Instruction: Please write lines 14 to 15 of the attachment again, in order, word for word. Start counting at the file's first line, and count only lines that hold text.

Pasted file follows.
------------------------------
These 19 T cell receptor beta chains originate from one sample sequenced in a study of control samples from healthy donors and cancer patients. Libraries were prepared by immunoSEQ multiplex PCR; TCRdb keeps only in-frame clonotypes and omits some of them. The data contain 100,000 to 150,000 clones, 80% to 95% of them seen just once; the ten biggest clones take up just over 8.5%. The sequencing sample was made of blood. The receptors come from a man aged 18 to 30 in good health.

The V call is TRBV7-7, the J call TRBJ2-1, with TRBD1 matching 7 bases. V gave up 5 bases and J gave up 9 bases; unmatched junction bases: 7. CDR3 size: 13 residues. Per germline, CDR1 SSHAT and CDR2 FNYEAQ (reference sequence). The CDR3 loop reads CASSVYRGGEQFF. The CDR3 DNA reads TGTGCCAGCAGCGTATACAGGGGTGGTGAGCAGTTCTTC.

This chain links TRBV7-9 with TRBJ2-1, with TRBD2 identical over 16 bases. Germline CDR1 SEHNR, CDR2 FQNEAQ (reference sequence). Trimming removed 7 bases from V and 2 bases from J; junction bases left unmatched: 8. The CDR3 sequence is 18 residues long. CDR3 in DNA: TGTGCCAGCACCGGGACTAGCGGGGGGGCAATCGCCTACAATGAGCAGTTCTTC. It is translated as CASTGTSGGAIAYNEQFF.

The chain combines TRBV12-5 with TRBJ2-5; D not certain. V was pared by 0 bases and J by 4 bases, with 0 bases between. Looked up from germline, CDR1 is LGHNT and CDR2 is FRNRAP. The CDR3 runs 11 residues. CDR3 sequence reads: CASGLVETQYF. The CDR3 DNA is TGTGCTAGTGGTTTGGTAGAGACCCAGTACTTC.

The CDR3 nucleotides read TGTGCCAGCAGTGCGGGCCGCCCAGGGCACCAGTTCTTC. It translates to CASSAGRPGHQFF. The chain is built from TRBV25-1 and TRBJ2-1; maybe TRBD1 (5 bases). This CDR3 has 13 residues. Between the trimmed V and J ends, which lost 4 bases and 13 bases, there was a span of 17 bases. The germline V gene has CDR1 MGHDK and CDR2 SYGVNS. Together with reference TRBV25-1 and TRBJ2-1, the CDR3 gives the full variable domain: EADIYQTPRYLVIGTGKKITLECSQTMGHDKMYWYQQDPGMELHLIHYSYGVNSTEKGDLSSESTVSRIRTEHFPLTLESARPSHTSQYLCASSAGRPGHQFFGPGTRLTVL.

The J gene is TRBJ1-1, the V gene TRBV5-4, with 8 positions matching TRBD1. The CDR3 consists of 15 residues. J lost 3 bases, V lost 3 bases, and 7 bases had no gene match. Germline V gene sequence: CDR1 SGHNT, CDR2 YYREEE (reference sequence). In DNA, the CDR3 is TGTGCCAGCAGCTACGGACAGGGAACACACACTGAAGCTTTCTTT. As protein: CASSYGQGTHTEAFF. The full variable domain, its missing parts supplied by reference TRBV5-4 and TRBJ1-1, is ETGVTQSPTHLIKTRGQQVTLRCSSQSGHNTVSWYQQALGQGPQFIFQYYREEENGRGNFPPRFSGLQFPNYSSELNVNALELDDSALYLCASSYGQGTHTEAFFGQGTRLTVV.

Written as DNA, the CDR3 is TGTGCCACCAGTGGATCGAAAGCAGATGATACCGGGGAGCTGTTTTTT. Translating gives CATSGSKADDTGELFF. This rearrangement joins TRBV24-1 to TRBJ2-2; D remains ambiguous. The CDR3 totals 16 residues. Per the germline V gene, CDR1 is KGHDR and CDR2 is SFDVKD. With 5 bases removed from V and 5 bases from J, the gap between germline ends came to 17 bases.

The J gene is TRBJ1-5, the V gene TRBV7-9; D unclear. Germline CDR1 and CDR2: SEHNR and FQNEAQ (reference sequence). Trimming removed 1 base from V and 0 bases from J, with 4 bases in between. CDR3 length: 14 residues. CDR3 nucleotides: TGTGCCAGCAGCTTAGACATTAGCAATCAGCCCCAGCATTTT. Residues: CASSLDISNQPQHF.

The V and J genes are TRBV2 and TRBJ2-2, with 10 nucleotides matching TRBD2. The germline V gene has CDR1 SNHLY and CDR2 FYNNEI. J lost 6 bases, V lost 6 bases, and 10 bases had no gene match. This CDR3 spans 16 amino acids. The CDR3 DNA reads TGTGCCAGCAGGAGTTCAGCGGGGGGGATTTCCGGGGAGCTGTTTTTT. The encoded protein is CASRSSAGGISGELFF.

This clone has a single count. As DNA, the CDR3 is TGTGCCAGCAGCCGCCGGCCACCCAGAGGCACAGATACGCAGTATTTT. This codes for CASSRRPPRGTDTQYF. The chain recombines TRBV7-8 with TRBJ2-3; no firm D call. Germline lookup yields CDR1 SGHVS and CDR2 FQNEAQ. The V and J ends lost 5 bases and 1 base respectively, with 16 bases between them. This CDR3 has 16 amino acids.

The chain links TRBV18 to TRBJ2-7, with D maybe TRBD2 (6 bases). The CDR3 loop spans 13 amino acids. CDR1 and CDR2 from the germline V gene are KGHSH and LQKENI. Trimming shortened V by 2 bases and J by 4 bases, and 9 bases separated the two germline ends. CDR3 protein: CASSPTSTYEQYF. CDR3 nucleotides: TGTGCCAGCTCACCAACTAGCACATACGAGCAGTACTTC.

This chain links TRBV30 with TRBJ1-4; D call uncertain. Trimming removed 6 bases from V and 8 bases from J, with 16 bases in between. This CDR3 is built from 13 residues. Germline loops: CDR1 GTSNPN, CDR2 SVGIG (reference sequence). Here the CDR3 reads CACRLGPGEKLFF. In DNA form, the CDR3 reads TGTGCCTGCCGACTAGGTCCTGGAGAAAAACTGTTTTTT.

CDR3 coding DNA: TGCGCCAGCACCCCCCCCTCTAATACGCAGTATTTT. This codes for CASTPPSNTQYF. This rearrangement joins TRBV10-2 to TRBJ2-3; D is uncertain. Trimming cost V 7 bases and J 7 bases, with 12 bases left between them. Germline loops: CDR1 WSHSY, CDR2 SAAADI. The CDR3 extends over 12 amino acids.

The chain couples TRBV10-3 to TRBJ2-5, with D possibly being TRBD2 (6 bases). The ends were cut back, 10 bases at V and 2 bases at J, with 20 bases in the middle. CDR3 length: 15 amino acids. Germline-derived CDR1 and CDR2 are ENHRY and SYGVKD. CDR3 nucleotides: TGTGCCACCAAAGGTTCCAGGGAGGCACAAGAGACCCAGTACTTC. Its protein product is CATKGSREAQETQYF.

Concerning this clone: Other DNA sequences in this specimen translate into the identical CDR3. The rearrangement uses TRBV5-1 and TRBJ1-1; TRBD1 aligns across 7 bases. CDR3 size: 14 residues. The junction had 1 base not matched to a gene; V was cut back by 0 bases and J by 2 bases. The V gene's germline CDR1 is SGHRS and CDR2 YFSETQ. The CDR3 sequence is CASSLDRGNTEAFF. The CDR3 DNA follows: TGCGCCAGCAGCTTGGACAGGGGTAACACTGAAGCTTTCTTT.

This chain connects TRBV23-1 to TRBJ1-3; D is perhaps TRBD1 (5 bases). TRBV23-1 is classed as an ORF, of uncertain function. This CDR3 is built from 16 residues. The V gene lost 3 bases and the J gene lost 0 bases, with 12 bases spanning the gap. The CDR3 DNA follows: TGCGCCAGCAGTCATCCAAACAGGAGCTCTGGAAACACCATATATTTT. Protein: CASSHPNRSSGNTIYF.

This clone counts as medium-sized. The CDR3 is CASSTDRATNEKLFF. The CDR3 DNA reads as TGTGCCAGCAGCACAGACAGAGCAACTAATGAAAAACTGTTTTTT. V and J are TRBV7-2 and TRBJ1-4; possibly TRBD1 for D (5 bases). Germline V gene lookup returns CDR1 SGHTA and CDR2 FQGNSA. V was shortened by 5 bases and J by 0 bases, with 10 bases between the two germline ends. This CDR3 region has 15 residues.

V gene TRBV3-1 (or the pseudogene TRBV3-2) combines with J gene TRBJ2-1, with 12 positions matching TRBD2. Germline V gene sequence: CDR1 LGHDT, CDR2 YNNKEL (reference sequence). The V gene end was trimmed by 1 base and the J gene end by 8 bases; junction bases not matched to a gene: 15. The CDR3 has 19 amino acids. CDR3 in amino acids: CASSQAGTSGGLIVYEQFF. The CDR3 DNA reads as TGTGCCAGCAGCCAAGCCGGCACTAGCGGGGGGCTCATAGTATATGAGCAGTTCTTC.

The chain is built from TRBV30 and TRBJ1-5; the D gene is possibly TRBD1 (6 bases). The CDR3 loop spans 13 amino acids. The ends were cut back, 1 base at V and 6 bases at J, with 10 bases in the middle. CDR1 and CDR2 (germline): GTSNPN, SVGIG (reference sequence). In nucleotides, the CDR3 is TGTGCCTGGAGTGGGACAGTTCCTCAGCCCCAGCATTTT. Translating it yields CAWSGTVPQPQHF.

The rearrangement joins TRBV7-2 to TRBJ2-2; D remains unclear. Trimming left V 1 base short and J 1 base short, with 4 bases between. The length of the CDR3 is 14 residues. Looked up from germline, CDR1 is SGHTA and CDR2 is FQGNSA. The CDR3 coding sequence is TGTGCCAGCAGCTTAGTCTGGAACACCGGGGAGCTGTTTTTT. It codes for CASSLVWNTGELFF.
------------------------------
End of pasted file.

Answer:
The chain couples TRBV10-3 to TRBJ2-5, with D possibly being TRBD2 (6 bases). The ends were cut back, 10 bases at V and 2 bases at J, with 20 bases in the middle. CDR3 length: 15 amino acids. Germline-derived CDR1 and CDR2 are ENHRY and SYGVKD. CDR3 nucleotides: TGTGCCACCAAAGGTTCCAGGGAGGCACAAGAGACCCAGTACTTC. Its protein product is CATKGSREAQETQYF.

Concerning this clone: Other DNA sequences in this specimen translate into the identical CDR3. The rearrangement uses TRBV5-1 and TRBJ1-1; TRBD1 aligns across 7 bases. CDR3 size: 14 residues. The junction had 1 base not matched to a gene; V was cut back by 0 bases and J by 2 bases. The V gene's germline CDR1 is SGHRS and CDR2 YFSETQ. The CDR3 sequence is CASSLDRGNTEAFF. The CDR3 DNA follows: TGCGCCAGCAGCTTGGACAGGGGTAACACTGAAGCTTTCTTT.